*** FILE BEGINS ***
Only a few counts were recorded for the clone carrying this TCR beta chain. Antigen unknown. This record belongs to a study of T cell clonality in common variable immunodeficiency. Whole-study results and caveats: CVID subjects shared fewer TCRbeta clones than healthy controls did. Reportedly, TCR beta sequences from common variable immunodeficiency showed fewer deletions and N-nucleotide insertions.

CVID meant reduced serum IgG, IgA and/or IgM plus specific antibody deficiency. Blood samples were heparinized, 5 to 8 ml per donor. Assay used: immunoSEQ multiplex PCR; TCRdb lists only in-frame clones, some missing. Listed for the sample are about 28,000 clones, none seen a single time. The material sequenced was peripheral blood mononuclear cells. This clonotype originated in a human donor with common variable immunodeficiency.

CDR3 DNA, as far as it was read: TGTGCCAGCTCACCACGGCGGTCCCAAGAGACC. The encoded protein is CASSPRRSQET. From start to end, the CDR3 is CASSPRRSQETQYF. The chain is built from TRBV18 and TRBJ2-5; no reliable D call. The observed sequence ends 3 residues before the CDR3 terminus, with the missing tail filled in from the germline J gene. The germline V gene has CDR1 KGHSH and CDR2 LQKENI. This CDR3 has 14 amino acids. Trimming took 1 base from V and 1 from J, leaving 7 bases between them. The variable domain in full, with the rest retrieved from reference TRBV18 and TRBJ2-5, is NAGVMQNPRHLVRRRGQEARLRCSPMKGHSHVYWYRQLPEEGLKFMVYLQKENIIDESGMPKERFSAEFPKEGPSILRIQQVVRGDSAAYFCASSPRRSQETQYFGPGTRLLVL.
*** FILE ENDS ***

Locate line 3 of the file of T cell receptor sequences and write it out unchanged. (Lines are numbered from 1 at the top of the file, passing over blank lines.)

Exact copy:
CDR3 DNA, as far as it was read: TGTGCCAGCTCACCACGGCGGTCCCAAGAGACC. The encoded protein is CASSPRRSQET. From start to end, the CDR3 is CASSPRRSQETQYF. The chain is built from TRBV18 and TRBJ2-5; no reliable D call. The observed sequence ends 3 residues before the CDR3 terminus, with the missing tail filled in from the germline J gene. The germline V gene has CDR1 KGHSH and CDR2 LQKENI. This CDR3 has 14 amino acids. Trimming took 1 base from V and 1 from J, leaving 7 bases between them. The variable domain in full, with the rest retrieved from reference TRBV18 and TRBJ2-5, is NAGVMQNPRHLVRRRGQEARLRCSPMKGHSHVYWYRQLPEEGLKFMVYLQKENIIDESGMPKERFSAEFPKEGPSILRIQQVVRGDSAAYFCASSPRRSQETQYFGPGTRLLVL.